Another question often asked is "What will be our generation's Jewish Catalog?"
Perhaps the answer to both of these questions isn't necessarily a book, and isn't necessarily a single static document. Maybe the Jewish Catalog of the 21st century already exists in some sense, but is more like the British constitution (comprising multiple documents written at different times) than like the United States Constitution (a single document). To put these into a usable form, I'm collecting links to blog posts and other documents that could be considered to constitute the 21st-century Jewish Catalog. Perhaps the online format is preferable to the paper format, because it allows for rapid publication, frequent editing, and a dynamic conversation (for a number of the blog posts linked below, the discussion in the comments is at least as important as the post itself).
This is just a first stab at collecting this information into one place. This list focuses on topics that are relevant to running a grassroots Jewish community. The original Jewish Catalog and its sequels also contained lots of other content about Judaism and Jewish life in general, but that sort of information is generally available already in various places, so there's less of an acute need for it.
Please post in the comments if you have suggestions of other posts/pages that should be linked, and I'll add them to the list if I agree. Please also post suggestions of other documents that don't yet exist but should be written, and then our grassroots out there will take responsibility for writing these posts. The preponderance of Mah Rabu posts on the initial list isn't because I think Mah Rabu is more important, but simply because it's what I'm most familiar with off the top of my head; together, we can index the whole Internet.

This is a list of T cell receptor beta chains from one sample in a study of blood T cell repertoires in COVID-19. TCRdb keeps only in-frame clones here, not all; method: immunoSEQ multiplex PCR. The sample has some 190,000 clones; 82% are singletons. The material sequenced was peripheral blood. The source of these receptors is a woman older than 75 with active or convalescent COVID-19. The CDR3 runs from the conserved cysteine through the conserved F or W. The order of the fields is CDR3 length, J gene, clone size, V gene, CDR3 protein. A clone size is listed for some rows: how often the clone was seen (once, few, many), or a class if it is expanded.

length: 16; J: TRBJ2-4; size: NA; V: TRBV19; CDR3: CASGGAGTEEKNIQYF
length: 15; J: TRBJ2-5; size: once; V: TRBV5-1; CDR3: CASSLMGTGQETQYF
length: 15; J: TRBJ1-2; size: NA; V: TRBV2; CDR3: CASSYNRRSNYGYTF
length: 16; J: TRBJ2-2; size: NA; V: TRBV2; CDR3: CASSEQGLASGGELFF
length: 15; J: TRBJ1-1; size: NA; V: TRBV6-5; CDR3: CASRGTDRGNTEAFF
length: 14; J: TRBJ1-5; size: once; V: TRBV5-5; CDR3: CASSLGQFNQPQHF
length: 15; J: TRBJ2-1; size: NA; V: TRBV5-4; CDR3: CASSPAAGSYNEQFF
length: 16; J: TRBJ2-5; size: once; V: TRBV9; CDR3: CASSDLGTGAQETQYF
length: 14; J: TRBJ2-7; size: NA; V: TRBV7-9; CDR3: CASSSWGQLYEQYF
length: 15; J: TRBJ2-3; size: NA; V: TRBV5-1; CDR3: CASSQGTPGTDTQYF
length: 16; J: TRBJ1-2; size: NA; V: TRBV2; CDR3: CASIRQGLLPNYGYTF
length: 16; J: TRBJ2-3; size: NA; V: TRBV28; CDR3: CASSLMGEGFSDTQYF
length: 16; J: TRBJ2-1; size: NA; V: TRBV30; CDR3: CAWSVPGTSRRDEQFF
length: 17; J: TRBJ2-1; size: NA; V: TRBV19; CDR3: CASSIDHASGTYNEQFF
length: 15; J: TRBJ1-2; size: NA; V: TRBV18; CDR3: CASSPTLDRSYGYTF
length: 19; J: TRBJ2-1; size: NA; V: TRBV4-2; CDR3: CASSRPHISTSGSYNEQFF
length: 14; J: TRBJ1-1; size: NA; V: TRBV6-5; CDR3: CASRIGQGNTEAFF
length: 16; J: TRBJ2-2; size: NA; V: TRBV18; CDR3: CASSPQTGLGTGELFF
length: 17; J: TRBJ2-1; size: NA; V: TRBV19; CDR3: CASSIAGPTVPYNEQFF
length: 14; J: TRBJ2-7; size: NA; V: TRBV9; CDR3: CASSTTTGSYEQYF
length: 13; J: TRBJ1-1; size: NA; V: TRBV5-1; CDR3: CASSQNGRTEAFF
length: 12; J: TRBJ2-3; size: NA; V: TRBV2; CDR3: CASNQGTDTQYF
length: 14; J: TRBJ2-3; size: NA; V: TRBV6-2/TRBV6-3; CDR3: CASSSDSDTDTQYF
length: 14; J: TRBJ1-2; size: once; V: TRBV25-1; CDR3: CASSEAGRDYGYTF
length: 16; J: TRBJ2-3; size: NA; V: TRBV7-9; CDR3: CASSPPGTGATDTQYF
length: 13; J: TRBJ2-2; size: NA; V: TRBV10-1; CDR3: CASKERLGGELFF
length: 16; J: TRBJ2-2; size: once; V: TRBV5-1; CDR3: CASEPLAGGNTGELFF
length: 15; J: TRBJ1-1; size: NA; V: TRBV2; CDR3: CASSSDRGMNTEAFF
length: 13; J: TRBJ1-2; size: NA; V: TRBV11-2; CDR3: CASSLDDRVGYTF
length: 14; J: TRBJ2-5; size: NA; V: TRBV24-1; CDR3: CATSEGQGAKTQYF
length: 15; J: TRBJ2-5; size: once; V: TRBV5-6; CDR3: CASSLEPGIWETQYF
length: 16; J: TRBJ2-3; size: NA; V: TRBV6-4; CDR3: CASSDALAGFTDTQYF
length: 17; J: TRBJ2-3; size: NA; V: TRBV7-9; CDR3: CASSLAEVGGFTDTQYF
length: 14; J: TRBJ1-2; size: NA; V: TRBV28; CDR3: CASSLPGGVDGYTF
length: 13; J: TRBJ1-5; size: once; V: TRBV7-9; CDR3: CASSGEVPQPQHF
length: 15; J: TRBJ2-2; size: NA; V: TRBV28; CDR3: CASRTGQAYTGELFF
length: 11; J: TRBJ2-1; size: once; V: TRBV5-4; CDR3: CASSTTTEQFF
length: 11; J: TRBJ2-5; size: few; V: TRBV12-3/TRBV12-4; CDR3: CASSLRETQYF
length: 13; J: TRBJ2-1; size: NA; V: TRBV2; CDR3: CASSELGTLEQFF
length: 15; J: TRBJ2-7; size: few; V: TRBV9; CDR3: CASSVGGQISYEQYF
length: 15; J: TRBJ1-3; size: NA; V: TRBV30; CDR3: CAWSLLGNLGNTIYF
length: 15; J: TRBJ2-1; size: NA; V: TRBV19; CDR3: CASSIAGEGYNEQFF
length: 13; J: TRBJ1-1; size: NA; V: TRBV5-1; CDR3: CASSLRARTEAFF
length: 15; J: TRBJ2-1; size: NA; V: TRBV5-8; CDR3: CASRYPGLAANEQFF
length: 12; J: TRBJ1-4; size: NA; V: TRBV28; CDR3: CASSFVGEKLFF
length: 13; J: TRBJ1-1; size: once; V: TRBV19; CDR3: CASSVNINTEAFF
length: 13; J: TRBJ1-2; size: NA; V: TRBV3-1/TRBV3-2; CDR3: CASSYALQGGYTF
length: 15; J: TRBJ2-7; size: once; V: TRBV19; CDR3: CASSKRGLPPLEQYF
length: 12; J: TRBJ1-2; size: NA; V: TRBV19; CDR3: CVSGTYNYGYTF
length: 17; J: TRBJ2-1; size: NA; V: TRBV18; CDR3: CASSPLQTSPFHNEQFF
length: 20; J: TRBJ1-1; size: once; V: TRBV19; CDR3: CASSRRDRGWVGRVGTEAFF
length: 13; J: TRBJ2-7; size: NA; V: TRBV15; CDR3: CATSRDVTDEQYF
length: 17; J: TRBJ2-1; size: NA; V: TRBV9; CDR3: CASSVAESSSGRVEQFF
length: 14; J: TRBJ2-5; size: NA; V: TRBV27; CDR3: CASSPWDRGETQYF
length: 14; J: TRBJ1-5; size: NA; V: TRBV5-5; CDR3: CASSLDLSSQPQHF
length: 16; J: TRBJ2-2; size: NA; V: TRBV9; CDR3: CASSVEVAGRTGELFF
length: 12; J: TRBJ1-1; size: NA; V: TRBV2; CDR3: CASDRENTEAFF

Remember that the authors of each of the linked posts retain all rights to their work. All are welcome to read these posts, implement the ideas within them, and quote them within fair use, but not to republish them without the authors' permission.
- BZ, Taxonomy of Jewish pluralism
- BZ, Hilchot Pluralism series: I (the two-table system), II (more philosophical underpinnings), III (prayer, including the trichitza), IV (liturgy), V (counting a minyan), VI (the limits of pluralism), VII (musical instruments)
- Two different views on seating configurations for prayer, from ZT and BZ
- BZ, You Kant always get what you want - after a lengthy theoretical introduction, there is practical commentary on prayer space, prayer times, and volunteer-led communities
- ZT, Preparing a prayer space
- from Kol Zimrah, a collection of melodies for Friday night services
- from Mechon Hadar, a collection of resources for minyanim, including printed documents and recordings of nusach
That's just a very basic start. What else goes on the list?